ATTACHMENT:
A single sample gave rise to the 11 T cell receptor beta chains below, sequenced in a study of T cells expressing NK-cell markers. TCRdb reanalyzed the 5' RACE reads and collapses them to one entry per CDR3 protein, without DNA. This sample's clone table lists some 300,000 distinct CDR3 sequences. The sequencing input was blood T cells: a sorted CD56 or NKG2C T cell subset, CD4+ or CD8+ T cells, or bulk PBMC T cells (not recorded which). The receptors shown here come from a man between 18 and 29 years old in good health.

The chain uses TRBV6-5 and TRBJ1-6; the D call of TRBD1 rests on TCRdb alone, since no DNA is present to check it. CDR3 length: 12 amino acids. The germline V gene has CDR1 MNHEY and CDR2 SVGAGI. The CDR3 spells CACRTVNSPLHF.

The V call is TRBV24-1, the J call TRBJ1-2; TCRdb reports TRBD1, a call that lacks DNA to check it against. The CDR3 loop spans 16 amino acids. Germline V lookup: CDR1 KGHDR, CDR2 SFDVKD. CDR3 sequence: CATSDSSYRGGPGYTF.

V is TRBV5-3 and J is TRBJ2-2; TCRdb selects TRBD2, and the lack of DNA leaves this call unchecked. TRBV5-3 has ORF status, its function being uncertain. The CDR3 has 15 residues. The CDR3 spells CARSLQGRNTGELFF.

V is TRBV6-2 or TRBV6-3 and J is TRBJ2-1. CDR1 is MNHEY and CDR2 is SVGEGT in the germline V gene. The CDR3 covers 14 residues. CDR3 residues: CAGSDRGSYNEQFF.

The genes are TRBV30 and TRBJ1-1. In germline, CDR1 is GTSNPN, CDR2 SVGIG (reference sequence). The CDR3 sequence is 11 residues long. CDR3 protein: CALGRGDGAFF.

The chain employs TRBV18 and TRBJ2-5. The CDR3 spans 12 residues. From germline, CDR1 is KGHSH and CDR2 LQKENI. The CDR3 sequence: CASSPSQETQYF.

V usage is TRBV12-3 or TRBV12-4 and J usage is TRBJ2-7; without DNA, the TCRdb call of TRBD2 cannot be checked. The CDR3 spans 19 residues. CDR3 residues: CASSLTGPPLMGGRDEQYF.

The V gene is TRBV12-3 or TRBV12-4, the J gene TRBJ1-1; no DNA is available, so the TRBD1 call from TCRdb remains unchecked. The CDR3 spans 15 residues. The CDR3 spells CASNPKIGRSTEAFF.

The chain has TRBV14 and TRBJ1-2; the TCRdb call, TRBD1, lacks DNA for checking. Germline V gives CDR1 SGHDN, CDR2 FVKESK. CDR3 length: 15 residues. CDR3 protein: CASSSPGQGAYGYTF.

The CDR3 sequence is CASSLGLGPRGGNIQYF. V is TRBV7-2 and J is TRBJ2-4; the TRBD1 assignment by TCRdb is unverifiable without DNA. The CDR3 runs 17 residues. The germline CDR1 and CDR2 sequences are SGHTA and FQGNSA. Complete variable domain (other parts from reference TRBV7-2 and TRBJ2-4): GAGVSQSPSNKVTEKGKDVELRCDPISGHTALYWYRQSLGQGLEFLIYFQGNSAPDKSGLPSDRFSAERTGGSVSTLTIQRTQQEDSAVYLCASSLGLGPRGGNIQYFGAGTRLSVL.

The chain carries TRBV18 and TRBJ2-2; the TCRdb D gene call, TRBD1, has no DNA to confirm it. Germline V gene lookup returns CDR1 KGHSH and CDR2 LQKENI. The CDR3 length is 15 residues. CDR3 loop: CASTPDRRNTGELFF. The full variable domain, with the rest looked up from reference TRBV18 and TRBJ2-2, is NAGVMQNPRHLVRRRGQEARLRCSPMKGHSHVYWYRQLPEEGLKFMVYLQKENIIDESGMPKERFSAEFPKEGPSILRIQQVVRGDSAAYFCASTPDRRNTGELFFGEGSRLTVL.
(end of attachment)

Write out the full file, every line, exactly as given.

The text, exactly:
A single sample gave rise to the 11 T cell receptor beta chains below, sequenced in a study of T cells expressing NK-cell markers. TCRdb reanalyzed the 5' RACE reads and collapses them to one entry per CDR3 protein, without DNA. This sample's clone table lists some 300,000 distinct CDR3 sequences. The sequencing input was blood T cells: a sorted CD56 or NKG2C T cell subset, CD4+ or CD8+ T cells, or bulk PBMC T cells (not recorded which). The receptors shown here come from a man between 18 and 29 years old in good health.

The chain uses TRBV6-5 and TRBJ1-6; the D call of TRBD1 rests on TCRdb alone, since no DNA is present to check it. CDR3 length: 12 amino acids. The germline V gene has CDR1 MNHEY and CDR2 SVGAGI. The CDR3 spells CACRTVNSPLHF.

The V call is TRBV24-1, the J call TRBJ1-2; TCRdb reports TRBD1, a call that lacks DNA to check it against. The CDR3 loop spans 16 amino acids. Germline V lookup: CDR1 KGHDR, CDR2 SFDVKD. CDR3 sequence: CATSDSSYRGGPGYTF.

V is TRBV5-3 and J is TRBJ2-2; TCRdb selects TRBD2, and the lack of DNA leaves this call unchecked. TRBV5-3 has ORF status, its function being uncertain. The CDR3 has 15 residues. The CDR3 spells CARSLQGRNTGELFF.

V is TRBV6-2 or TRBV6-3 and J is TRBJ2-1. CDR1 is MNHEY and CDR2 is SVGEGT in the germline V gene. The CDR3 covers 14 residues. CDR3 residues: CAGSDRGSYNEQFF.

The genes are TRBV30 and TRBJ1-1. In germline, CDR1 is GTSNPN, CDR2 SVGIG (reference sequence). The CDR3 sequence is 11 residues long. CDR3 protein: CALGRGDGAFF.

The chain employs TRBV18 and TRBJ2-5. The CDR3 spans 12 residues. From germline, CDR1 is KGHSH and CDR2 LQKENI. The CDR3 sequence: CASSPSQETQYF.

V usage is TRBV12-3 or TRBV12-4 and J usage is TRBJ2-7; without DNA, the TCRdb call of TRBD2 cannot be checked. The CDR3 spans 19 residues. CDR3 residues: CASSLTGPPLMGGRDEQYF.

The V gene is TRBV12-3 or TRBV12-4, the J gene TRBJ1-1; no DNA is available, so the TRBD1 call from TCRdb remains unchecked. The CDR3 spans 15 residues. The CDR3 spells CASNPKIGRSTEAFF.

The chain has TRBV14 and TRBJ1-2; the TCRdb call, TRBD1, lacks DNA for checking. Germline V gives CDR1 SGHDN, CDR2 FVKESK. CDR3 length: 15 residues. CDR3 protein: CASSSPGQGAYGYTF.

The CDR3 sequence is CASSLGLGPRGGNIQYF. V is TRBV7-2 and J is TRBJ2-4; the TRBD1 assignment by TCRdb is unverifiable without DNA. The CDR3 runs 17 residues. The germline CDR1 and CDR2 sequences are SGHTA and FQGNSA. Complete variable domain (other parts from reference TRBV7-2 and TRBJ2-4): GAGVSQSPSNKVTEKGKDVELRCDPISGHTALYWYRQSLGQGLEFLIYFQGNSAPDKSGLPSDRFSAERTGGSVSTLTIQRTQQEDSAVYLCASSLGLGPRGGNIQYFGAGTRLSVL.

The chain carries TRBV18 and TRBJ2-2; the TCRdb D gene call, TRBD1, has no DNA to confirm it. Germline V gene lookup returns CDR1 KGHSH and CDR2 LQKENI. The CDR3 length is 15 residues. CDR3 loop: CASTPDRRNTGELFF. The full variable domain, with the rest looked up from reference TRBV18 and TRBJ2-2, is NAGVMQNPRHLVRRRGQEARLRCSPMKGHSHVYWYRQLPEEGLKFMVYLQKENIIDESGMPKERFSAEFPKEGPSILRIQQVVRGDSAAYFCASTPDRRNTGELFFGEGSRLTVL.